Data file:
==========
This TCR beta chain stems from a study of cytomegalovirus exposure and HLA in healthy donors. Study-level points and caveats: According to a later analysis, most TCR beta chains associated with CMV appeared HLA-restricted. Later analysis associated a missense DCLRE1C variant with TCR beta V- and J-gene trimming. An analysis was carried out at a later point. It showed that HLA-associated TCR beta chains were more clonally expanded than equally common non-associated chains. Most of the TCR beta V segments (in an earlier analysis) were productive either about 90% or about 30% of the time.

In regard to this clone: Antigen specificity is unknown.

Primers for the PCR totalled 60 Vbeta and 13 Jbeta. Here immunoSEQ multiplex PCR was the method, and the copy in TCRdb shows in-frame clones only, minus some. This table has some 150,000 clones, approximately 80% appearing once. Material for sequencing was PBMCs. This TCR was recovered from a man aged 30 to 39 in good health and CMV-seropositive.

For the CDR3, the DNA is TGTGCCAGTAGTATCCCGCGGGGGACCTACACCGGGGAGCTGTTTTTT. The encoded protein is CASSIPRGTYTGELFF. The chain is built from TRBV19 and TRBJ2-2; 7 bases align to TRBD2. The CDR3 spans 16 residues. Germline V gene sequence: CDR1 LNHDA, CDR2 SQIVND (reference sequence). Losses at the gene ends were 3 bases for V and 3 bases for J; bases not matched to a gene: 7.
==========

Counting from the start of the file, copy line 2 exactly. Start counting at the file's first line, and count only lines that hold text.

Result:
In regard to this clone: Antigen specificity is unknown.